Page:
This collection was published in 1999, but the stories, themes and the lessons learned are still relevant to readers today, in 2014. I recommend this!

★★★★ (4 stars) – Great book. Highly recommend!

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Women Are Different by Flora Nwapa

Date Read: June 10th 2014

Published: 1992

Publisher: Africa World Press (African Women Writers Series)

Pages: 138

The Blurb

Women are Different is the moving story of a group of Nigerian women, from their schooldays together through the trials and tribulations of their adult lives. Through their stories we see some of the universal problems faced by women everywhere: the struggle for financial independence and a rewarding career, combined with the need to bring up a family, often without a man.

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Review – ★★ (2 stars)

This book was quite painful to read… the details of the storyline were superfluous, Nwapa’s writing style wasn’t great and there were too many characters to keep track of in the book. Furthermore, there were spelling and grammatical errors in my copy of the book (I have the African Women Writer Series- First Africa World Press, edition 1992).

I love that Flora Nwapa sought out to enlighten readers on the lives of Nigerian women from the 1940’s to the 1970’s- after the Biafran war, but I did not enjoy the writing style. It was written in third-person, but quite shabbily. The sentence structures were very simple and I felt like I was reading a child’s novel.

I will commend Nwapa for raising various issues women faced in Nigeria, like: arranged marriages, child marriages, poverty, the importance of girl-child education, prostitution, spinsterhood, betrayed love etc. Nwapa portrayed all of these issues through the lives of Dora, Rose, Agnes and Comfort from their high school days to their late motherhood days. The girls’ different personalities and opinions on life were basically a microcosm of the opinions and lives of other women in Nigeria. I enjoyed Comfort’s character the most, as she was vivacious and fearless- typical of Nigerian women!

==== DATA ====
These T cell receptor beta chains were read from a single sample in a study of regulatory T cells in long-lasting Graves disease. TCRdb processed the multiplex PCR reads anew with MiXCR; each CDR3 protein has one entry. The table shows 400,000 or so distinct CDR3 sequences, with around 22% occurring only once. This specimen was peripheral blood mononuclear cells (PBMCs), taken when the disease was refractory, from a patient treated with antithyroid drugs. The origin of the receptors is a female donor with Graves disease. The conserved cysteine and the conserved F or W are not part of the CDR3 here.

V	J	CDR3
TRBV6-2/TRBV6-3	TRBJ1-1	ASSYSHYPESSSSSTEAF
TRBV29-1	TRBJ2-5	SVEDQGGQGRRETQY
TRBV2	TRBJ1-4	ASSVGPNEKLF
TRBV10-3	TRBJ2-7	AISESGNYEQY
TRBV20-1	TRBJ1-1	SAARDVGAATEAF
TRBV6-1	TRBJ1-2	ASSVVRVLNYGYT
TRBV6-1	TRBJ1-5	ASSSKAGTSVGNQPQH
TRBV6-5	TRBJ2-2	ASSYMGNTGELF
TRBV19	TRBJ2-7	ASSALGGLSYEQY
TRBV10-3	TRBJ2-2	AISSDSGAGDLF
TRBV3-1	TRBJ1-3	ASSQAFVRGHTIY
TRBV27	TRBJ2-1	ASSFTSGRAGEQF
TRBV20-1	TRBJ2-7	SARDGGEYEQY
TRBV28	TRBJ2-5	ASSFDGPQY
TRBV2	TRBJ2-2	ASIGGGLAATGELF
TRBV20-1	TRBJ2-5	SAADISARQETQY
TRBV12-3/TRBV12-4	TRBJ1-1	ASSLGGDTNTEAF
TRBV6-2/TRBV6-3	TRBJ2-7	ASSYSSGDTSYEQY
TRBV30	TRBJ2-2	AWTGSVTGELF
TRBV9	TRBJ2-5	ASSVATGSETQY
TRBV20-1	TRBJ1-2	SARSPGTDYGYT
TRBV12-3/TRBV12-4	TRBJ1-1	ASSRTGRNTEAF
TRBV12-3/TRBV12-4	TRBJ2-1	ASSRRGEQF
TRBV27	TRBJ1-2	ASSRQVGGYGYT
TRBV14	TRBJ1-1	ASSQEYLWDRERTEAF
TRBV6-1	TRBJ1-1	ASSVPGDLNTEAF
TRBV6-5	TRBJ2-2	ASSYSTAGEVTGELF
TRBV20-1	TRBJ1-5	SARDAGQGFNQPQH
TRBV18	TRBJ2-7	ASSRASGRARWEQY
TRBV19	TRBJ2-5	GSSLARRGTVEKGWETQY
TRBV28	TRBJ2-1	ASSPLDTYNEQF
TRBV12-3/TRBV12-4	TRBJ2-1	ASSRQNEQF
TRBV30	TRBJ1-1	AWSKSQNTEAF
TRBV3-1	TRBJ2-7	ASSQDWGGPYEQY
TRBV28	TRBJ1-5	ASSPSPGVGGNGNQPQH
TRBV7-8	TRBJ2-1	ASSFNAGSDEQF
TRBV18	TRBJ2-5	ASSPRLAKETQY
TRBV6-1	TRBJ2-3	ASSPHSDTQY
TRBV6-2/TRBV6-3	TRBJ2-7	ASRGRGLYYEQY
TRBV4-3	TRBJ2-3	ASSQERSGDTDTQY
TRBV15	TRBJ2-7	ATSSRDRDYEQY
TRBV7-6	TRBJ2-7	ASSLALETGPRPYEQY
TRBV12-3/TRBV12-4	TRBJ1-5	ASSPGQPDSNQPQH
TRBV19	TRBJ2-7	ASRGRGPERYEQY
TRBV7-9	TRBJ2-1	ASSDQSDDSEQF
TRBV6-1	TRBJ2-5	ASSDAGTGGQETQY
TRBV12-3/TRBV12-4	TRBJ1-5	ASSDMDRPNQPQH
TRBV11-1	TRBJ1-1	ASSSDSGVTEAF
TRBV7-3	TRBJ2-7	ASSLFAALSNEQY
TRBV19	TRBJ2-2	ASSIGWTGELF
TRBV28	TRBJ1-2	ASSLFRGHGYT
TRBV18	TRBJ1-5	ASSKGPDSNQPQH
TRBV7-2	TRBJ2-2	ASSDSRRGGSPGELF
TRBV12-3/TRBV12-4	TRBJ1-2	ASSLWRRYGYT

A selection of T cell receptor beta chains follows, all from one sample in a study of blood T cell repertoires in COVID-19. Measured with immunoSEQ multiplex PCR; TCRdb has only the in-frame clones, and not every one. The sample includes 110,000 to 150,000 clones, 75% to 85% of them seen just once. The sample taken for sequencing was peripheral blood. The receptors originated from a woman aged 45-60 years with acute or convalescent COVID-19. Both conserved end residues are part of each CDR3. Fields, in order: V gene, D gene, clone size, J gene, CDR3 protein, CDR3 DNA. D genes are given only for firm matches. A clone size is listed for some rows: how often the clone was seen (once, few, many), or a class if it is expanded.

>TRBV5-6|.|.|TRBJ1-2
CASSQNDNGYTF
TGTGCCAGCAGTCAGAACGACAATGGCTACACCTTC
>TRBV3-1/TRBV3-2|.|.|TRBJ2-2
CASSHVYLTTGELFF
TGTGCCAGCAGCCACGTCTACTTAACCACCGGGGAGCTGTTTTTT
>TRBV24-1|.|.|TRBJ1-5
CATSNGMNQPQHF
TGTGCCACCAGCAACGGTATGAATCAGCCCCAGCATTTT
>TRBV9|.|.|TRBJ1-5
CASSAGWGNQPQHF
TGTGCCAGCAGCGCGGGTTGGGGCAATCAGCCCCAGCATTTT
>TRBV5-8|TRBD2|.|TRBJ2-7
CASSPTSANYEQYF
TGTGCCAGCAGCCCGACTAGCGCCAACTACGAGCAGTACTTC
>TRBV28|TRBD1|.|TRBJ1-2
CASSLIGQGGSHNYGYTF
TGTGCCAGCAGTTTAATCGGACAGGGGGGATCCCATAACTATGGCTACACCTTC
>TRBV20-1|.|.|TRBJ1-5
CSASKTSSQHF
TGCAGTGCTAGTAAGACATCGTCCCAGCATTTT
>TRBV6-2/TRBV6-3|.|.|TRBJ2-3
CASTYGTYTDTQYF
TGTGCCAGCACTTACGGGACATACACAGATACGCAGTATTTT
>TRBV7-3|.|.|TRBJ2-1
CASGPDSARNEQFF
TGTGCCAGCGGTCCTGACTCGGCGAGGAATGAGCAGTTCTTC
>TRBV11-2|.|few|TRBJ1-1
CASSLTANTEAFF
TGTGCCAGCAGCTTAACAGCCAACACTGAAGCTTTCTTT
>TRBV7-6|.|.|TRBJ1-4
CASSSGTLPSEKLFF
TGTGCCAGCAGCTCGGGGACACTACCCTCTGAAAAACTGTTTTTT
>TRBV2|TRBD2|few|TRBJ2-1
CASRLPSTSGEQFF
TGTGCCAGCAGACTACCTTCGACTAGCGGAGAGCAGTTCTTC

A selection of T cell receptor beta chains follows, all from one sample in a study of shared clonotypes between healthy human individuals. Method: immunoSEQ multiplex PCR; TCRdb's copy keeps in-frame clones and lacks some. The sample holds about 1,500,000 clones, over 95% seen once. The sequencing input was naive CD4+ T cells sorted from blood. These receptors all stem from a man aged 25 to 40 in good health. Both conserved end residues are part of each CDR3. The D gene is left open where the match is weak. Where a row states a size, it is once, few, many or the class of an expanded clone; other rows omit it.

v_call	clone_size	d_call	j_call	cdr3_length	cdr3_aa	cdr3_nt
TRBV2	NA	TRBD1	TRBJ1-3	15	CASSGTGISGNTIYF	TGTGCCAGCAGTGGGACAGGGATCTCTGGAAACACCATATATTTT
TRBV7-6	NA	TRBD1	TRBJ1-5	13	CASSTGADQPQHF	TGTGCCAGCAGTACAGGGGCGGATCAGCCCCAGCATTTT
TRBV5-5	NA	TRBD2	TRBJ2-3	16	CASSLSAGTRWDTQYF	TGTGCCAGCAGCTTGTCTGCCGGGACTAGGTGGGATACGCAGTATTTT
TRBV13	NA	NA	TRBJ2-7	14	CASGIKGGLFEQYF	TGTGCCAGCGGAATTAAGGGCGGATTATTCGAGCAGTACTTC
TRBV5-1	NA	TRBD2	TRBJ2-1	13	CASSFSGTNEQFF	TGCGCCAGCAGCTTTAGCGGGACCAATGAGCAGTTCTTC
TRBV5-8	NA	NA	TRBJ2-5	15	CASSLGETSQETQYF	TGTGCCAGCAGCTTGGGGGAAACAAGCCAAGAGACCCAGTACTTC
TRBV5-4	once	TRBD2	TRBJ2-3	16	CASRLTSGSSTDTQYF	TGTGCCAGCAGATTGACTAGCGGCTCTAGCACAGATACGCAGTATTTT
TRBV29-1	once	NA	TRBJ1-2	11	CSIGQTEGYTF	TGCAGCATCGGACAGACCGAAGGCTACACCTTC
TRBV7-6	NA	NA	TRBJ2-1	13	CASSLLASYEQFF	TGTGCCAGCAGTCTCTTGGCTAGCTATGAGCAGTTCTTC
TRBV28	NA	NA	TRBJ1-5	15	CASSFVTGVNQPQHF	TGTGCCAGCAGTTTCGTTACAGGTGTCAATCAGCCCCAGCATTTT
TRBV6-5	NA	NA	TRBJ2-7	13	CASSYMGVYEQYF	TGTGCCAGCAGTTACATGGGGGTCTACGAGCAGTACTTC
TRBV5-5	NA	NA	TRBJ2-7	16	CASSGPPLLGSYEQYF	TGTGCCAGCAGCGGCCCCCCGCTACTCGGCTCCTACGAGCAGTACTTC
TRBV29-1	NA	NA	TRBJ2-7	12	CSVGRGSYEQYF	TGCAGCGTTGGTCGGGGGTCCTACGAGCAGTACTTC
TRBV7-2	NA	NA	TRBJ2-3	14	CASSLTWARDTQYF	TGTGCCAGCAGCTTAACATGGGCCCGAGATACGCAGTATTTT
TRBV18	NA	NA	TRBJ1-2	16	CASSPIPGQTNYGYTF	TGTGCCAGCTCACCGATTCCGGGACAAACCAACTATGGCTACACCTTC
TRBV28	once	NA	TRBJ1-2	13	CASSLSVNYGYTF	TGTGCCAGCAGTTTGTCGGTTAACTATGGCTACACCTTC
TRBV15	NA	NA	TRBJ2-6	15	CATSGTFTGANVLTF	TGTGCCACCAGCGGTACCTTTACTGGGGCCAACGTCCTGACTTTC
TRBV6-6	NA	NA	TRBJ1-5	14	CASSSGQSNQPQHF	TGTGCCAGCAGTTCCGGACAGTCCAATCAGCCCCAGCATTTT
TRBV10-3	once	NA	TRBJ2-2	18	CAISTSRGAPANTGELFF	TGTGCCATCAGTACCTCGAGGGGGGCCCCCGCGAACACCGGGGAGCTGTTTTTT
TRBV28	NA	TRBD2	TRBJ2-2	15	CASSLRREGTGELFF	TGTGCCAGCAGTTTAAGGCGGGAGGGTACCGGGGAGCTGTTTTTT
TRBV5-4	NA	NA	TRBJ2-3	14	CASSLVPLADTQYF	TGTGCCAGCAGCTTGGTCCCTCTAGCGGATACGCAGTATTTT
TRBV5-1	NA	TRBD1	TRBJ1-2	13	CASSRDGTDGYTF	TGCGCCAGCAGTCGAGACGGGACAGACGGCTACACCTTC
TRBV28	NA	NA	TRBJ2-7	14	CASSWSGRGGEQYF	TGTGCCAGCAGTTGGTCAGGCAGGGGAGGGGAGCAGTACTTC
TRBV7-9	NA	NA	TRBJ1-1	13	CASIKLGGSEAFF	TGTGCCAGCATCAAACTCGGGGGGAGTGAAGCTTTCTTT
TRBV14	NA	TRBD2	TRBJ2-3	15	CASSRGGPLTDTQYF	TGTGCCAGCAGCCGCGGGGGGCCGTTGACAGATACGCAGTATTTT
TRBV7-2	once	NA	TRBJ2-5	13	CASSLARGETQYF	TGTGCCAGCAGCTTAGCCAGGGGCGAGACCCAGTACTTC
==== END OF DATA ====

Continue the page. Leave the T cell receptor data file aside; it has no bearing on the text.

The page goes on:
But several parts of the novel were dragged out. For example: the food strike in the girls’ secondary school went on for about ten pages; Dora complaining to Rose about her wayward daughter’s failed marriage dragged on for another ten pages; Agnes’ prostitute daughter’s plight went on forever as well.

The girls’ lives did not end up how they wished it would romantically, but they were quite successful, strong women by the end of the novel.

I initially wanted to purchase Nwapa’s popular novel, Efuru but after reading this simple book that took me 18 days to complete, I think I will pass. I love African literature and I admire Flora Nwapa for being one of the pioneering African women writers, but unfortunately I do not recommend this book.

BUT!! Another African literature book blogger, Mary Okeke, loved this novel! Check out her positive review of Women Are Differenthere.

★★ (2 stars) – Thumbs down. I do not recommend this.